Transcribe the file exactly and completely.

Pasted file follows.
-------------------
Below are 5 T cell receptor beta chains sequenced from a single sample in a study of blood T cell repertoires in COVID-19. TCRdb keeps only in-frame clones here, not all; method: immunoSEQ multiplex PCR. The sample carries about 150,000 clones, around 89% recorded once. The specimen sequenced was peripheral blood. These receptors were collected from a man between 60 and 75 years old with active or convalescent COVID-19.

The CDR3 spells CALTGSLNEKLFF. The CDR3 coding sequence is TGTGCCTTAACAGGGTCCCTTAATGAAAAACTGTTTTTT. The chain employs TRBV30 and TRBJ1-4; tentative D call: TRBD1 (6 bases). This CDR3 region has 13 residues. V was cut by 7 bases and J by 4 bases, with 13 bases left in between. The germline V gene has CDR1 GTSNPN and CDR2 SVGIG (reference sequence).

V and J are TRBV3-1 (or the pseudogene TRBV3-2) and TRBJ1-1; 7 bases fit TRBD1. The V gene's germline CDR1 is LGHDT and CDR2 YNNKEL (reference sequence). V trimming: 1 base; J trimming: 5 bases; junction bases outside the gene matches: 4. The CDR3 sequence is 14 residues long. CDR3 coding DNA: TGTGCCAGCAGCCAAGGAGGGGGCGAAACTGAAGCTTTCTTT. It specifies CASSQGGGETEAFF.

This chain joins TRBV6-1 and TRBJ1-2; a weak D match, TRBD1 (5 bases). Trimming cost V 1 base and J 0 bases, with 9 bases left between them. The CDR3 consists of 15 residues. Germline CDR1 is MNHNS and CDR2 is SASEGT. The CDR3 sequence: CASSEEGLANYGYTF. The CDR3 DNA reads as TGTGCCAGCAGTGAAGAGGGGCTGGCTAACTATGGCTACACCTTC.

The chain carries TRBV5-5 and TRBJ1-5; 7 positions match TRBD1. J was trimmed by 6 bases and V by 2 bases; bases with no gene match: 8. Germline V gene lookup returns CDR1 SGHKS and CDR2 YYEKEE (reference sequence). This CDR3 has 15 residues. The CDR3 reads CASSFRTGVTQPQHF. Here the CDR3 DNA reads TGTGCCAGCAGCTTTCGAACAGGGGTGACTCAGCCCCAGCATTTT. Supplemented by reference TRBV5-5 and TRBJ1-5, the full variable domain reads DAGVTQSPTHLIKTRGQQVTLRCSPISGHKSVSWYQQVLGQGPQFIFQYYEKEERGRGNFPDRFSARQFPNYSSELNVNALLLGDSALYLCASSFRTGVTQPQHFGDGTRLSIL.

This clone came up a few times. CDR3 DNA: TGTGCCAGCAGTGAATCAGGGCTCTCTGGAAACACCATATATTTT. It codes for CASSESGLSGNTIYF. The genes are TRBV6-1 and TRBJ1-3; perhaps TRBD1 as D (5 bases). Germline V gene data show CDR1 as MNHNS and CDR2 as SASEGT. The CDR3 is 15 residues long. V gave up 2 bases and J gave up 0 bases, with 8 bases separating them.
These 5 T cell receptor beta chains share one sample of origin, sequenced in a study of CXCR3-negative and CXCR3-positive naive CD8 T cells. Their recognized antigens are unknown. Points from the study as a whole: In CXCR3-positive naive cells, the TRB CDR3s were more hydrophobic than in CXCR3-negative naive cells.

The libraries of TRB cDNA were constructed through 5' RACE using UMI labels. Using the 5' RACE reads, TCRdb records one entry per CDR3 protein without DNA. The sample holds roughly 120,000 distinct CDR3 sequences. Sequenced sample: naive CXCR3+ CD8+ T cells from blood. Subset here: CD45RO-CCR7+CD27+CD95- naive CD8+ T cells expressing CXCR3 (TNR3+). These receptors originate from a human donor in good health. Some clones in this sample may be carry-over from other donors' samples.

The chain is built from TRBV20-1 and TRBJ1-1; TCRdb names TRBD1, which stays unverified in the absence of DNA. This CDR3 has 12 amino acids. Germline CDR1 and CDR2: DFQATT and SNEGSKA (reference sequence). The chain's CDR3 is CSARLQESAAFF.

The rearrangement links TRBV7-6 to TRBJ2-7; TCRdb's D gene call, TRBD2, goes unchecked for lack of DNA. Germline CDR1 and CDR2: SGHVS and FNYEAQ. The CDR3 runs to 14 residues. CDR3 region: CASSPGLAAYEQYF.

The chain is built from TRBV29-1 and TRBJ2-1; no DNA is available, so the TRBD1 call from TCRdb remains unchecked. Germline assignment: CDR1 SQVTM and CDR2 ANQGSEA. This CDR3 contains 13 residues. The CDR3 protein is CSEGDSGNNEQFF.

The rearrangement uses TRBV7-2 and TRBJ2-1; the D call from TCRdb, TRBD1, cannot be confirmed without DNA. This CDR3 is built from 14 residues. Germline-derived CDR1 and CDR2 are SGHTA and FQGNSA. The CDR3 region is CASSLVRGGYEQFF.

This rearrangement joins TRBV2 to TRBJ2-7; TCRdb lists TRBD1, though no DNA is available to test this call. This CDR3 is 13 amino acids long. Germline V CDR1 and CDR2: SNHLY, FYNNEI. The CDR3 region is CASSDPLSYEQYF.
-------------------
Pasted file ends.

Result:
Below are 5 T cell receptor beta chains sequenced from a single sample in a study of blood T cell repertoires in COVID-19. TCRdb keeps only in-frame clones here, not all; method: immunoSEQ multiplex PCR. The sample carries about 150,000 clones, around 89% recorded once. The specimen sequenced was peripheral blood. These receptors were collected from a man between 60 and 75 years old with active or convalescent COVID-19.

The CDR3 spells CALTGSLNEKLFF. The CDR3 coding sequence is TGTGCCTTAACAGGGTCCCTTAATGAAAAACTGTTTTTT. The chain employs TRBV30 and TRBJ1-4; tentative D call: TRBD1 (6 bases). This CDR3 region has 13 residues. V was cut by 7 bases and J by 4 bases, with 13 bases left in between. The germline V gene has CDR1 GTSNPN and CDR2 SVGIG (reference sequence).

V and J are TRBV3-1 (or the pseudogene TRBV3-2) and TRBJ1-1; 7 bases fit TRBD1. The V gene's germline CDR1 is LGHDT and CDR2 YNNKEL (reference sequence). V trimming: 1 base; J trimming: 5 bases; junction bases outside the gene matches: 4. The CDR3 sequence is 14 residues long. CDR3 coding DNA: TGTGCCAGCAGCCAAGGAGGGGGCGAAACTGAAGCTTTCTTT. It specifies CASSQGGGETEAFF.

This chain joins TRBV6-1 and TRBJ1-2; a weak D match, TRBD1 (5 bases). Trimming cost V 1 base and J 0 bases, with 9 bases left between them. The CDR3 consists of 15 residues. Germline CDR1 is MNHNS and CDR2 is SASEGT. The CDR3 sequence: CASSEEGLANYGYTF. The CDR3 DNA reads as TGTGCCAGCAGTGAAGAGGGGCTGGCTAACTATGGCTACACCTTC.

The chain carries TRBV5-5 and TRBJ1-5; 7 positions match TRBD1. J was trimmed by 6 bases and V by 2 bases; bases with no gene match: 8. Germline V gene lookup returns CDR1 SGHKS and CDR2 YYEKEE (reference sequence). This CDR3 has 15 residues. The CDR3 reads CASSFRTGVTQPQHF. Here the CDR3 DNA reads TGTGCCAGCAGCTTTCGAACAGGGGTGACTCAGCCCCAGCATTTT. Supplemented by reference TRBV5-5 and TRBJ1-5, the full variable domain reads DAGVTQSPTHLIKTRGQQVTLRCSPISGHKSVSWYQQVLGQGPQFIFQYYEKEERGRGNFPDRFSARQFPNYSSELNVNALLLGDSALYLCASSFRTGVTQPQHFGDGTRLSIL.

This clone came up a few times. CDR3 DNA: TGTGCCAGCAGTGAATCAGGGCTCTCTGGAAACACCATATATTTT. It codes for CASSESGLSGNTIYF. The genes are TRBV6-1 and TRBJ1-3; perhaps TRBD1 as D (5 bases). Germline V gene data show CDR1 as MNHNS and CDR2 as SASEGT. The CDR3 is 15 residues long. V gave up 2 bases and J gave up 0 bases, with 8 bases separating them.
These 5 T cell receptor beta chains share one sample of origin, sequenced in a study of CXCR3-negative and CXCR3-positive naive CD8 T cells. Their recognized antigens are unknown. Points from the study as a whole: In CXCR3-positive naive cells, the TRB CDR3s were more hydrophobic than in CXCR3-negative naive cells.

The libraries of TRB cDNA were constructed through 5' RACE using UMI labels. Using the 5' RACE reads, TCRdb records one entry per CDR3 protein without DNA. The sample holds roughly 120,000 distinct CDR3 sequences. Sequenced sample: naive CXCR3+ CD8+ T cells from blood. Subset here: CD45RO-CCR7+CD27+CD95- naive CD8+ T cells expressing CXCR3 (TNR3+). These receptors originate from a human donor in good health. Some clones in this sample may be carry-over from other donors' samples.

The chain is built from TRBV20-1 and TRBJ1-1; TCRdb names TRBD1, which stays unverified in the absence of DNA. This CDR3 has 12 amino acids. Germline CDR1 and CDR2: DFQATT and SNEGSKA (reference sequence). The chain's CDR3 is CSARLQESAAFF.

The rearrangement links TRBV7-6 to TRBJ2-7; TCRdb's D gene call, TRBD2, goes unchecked for lack of DNA. Germline CDR1 and CDR2: SGHVS and FNYEAQ. The CDR3 runs to 14 residues. CDR3 region: CASSPGLAAYEQYF.

The chain is built from TRBV29-1 and TRBJ2-1; no DNA is available, so the TRBD1 call from TCRdb remains unchecked. Germline assignment: CDR1 SQVTM and CDR2 ANQGSEA. This CDR3 contains 13 residues. The CDR3 protein is CSEGDSGNNEQFF.

The rearrangement uses TRBV7-2 and TRBJ2-1; the D call from TCRdb, TRBD1, cannot be confirmed without DNA. This CDR3 is built from 14 residues. Germline-derived CDR1 and CDR2 are SGHTA and FQGNSA. The CDR3 region is CASSLVRGGYEQFF.

This rearrangement joins TRBV2 to TRBJ2-7; TCRdb lists TRBD1, though no DNA is available to test this call. This CDR3 is 13 amino acids long. Germline V CDR1 and CDR2: SNHLY, FYNNEI. The CDR3 region is CASSDPLSYEQYF.